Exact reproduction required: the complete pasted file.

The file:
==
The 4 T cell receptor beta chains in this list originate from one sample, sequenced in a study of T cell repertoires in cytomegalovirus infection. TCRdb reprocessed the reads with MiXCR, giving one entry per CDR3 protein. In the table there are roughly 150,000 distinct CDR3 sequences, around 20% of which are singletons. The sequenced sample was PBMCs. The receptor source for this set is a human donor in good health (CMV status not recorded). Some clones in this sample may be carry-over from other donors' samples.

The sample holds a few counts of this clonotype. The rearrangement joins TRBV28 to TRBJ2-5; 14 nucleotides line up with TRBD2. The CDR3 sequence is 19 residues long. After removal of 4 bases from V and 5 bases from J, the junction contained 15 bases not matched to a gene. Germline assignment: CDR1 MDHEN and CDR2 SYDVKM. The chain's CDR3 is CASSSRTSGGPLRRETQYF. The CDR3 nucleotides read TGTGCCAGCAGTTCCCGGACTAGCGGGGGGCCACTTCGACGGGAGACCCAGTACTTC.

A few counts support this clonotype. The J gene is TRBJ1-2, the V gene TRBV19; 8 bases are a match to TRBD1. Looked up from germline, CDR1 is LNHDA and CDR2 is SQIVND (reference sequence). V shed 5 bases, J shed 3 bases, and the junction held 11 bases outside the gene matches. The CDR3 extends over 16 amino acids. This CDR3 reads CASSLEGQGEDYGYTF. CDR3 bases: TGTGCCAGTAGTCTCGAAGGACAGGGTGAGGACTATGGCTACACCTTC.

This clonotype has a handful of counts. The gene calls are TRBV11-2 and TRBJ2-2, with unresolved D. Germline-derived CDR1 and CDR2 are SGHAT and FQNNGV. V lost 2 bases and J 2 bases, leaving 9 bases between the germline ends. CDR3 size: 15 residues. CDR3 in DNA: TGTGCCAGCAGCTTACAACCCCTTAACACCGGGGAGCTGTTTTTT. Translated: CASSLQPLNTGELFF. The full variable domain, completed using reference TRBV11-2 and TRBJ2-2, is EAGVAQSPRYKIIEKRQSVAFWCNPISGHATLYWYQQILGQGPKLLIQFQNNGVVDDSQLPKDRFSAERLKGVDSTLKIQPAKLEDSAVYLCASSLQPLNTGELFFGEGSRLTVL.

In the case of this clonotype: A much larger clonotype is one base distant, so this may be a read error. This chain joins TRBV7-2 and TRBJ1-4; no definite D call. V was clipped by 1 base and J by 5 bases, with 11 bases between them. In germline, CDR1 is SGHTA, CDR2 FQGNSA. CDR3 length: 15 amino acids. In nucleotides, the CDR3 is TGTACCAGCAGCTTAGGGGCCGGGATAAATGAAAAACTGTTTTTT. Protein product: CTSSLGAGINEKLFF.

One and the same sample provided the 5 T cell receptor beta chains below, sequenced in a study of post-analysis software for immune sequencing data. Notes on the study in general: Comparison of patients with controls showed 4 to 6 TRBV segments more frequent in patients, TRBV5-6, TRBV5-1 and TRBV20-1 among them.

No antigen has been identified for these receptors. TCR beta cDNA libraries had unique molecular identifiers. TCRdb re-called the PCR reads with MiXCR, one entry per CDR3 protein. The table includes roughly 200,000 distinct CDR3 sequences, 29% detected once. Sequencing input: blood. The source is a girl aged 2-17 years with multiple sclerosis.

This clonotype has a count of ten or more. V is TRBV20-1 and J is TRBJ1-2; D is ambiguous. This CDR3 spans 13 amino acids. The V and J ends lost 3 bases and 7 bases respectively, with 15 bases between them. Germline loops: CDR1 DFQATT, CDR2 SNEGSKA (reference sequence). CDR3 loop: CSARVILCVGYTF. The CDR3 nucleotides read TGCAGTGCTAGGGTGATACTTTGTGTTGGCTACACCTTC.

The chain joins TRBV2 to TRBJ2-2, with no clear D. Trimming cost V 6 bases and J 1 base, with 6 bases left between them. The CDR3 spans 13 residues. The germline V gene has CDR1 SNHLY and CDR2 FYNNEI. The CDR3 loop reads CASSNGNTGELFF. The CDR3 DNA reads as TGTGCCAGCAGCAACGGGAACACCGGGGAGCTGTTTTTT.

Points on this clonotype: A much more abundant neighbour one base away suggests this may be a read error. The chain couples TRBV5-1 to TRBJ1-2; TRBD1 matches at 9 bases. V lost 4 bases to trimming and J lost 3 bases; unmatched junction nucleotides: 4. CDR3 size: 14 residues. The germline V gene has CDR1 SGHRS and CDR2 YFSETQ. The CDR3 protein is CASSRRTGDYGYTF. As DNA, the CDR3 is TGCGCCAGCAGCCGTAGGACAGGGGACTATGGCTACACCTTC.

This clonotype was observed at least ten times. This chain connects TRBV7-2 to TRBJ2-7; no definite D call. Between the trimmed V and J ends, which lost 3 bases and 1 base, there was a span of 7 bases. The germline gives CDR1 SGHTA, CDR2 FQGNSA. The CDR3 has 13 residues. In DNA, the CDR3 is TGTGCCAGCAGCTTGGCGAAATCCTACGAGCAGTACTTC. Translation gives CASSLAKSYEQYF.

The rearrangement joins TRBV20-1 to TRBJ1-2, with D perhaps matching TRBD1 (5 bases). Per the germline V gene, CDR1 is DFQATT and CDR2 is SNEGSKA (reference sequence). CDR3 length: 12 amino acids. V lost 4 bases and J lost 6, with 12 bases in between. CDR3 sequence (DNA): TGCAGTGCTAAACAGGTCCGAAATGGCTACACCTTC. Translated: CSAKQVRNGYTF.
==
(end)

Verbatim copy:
The 4 T cell receptor beta chains in this list originate from one sample, sequenced in a study of T cell repertoires in cytomegalovirus infection. TCRdb reprocessed the reads with MiXCR, giving one entry per CDR3 protein. In the table there are roughly 150,000 distinct CDR3 sequences, around 20% of which are singletons. The sequenced sample was PBMCs. The receptor source for this set is a human donor in good health (CMV status not recorded). Some clones in this sample may be carry-over from other donors' samples.

The sample holds a few counts of this clonotype. The rearrangement joins TRBV28 to TRBJ2-5; 14 nucleotides line up with TRBD2. The CDR3 sequence is 19 residues long. After removal of 4 bases from V and 5 bases from J, the junction contained 15 bases not matched to a gene. Germline assignment: CDR1 MDHEN and CDR2 SYDVKM. The chain's CDR3 is CASSSRTSGGPLRRETQYF. The CDR3 nucleotides read TGTGCCAGCAGTTCCCGGACTAGCGGGGGGCCACTTCGACGGGAGACCCAGTACTTC.

A few counts support this clonotype. The J gene is TRBJ1-2, the V gene TRBV19; 8 bases are a match to TRBD1. Looked up from germline, CDR1 is LNHDA and CDR2 is SQIVND (reference sequence). V shed 5 bases, J shed 3 bases, and the junction held 11 bases outside the gene matches. The CDR3 extends over 16 amino acids. This CDR3 reads CASSLEGQGEDYGYTF. CDR3 bases: TGTGCCAGTAGTCTCGAAGGACAGGGTGAGGACTATGGCTACACCTTC.

This clonotype has a handful of counts. The gene calls are TRBV11-2 and TRBJ2-2, with unresolved D. Germline-derived CDR1 and CDR2 are SGHAT and FQNNGV. V lost 2 bases and J 2 bases, leaving 9 bases between the germline ends. CDR3 size: 15 residues. CDR3 in DNA: TGTGCCAGCAGCTTACAACCCCTTAACACCGGGGAGCTGTTTTTT. Translated: CASSLQPLNTGELFF. The full variable domain, completed using reference TRBV11-2 and TRBJ2-2, is EAGVAQSPRYKIIEKRQSVAFWCNPISGHATLYWYQQILGQGPKLLIQFQNNGVVDDSQLPKDRFSAERLKGVDSTLKIQPAKLEDSAVYLCASSLQPLNTGELFFGEGSRLTVL.

In the case of this clonotype: A much larger clonotype is one base distant, so this may be a read error. This chain joins TRBV7-2 and TRBJ1-4; no definite D call. V was clipped by 1 base and J by 5 bases, with 11 bases between them. In germline, CDR1 is SGHTA, CDR2 FQGNSA. CDR3 length: 15 amino acids. In nucleotides, the CDR3 is TGTACCAGCAGCTTAGGGGCCGGGATAAATGAAAAACTGTTTTTT. Protein product: CTSSLGAGINEKLFF.

One and the same sample provided the 5 T cell receptor beta chains below, sequenced in a study of post-analysis software for immune sequencing data. Notes on the study in general: Comparison of patients with controls showed 4 to 6 TRBV segments more frequent in patients, TRBV5-6, TRBV5-1 and TRBV20-1 among them.

No antigen has been identified for these receptors. TCR beta cDNA libraries had unique molecular identifiers. TCRdb re-called the PCR reads with MiXCR, one entry per CDR3 protein. The table includes roughly 200,000 distinct CDR3 sequences, 29% detected once. Sequencing input: blood. The source is a girl aged 2-17 years with multiple sclerosis.

This clonotype has a count of ten or more. V is TRBV20-1 and J is TRBJ1-2; D is ambiguous. This CDR3 spans 13 amino acids. The V and J ends lost 3 bases and 7 bases respectively, with 15 bases between them. Germline loops: CDR1 DFQATT, CDR2 SNEGSKA (reference sequence). CDR3 loop: CSARVILCVGYTF. The CDR3 nucleotides read TGCAGTGCTAGGGTGATACTTTGTGTTGGCTACACCTTC.

The chain joins TRBV2 to TRBJ2-2, with no clear D. Trimming cost V 6 bases and J 1 base, with 6 bases left between them. The CDR3 spans 13 residues. The germline V gene has CDR1 SNHLY and CDR2 FYNNEI. The CDR3 loop reads CASSNGNTGELFF. The CDR3 DNA reads as TGTGCCAGCAGCAACGGGAACACCGGGGAGCTGTTTTTT.

Points on this clonotype: A much more abundant neighbour one base away suggests this may be a read error. The chain couples TRBV5-1 to TRBJ1-2; TRBD1 matches at 9 bases. V lost 4 bases to trimming and J lost 3 bases; unmatched junction nucleotides: 4. CDR3 size: 14 residues. The germline V gene has CDR1 SGHRS and CDR2 YFSETQ. The CDR3 protein is CASSRRTGDYGYTF. As DNA, the CDR3 is TGCGCCAGCAGCCGTAGGACAGGGGACTATGGCTACACCTTC.

This clonotype was observed at least ten times. This chain connects TRBV7-2 to TRBJ2-7; no definite D call. Between the trimmed V and J ends, which lost 3 bases and 1 base, there was a span of 7 bases. The germline gives CDR1 SGHTA, CDR2 FQGNSA. The CDR3 has 13 residues. In DNA, the CDR3 is TGTGCCAGCAGCTTGGCGAAATCCTACGAGCAGTACTTC. Translation gives CASSLAKSYEQYF.

The rearrangement joins TRBV20-1 to TRBJ1-2, with D perhaps matching TRBD1 (5 bases). Per the germline V gene, CDR1 is DFQATT and CDR2 is SNEGSKA (reference sequence). CDR3 length: 12 amino acids. V lost 4 bases and J lost 6, with 12 bases in between. CDR3 sequence (DNA): TGCAGTGCTAAACAGGTCCGAAATGGCTACACCTTC. Translated: CSAKQVRNGYTF.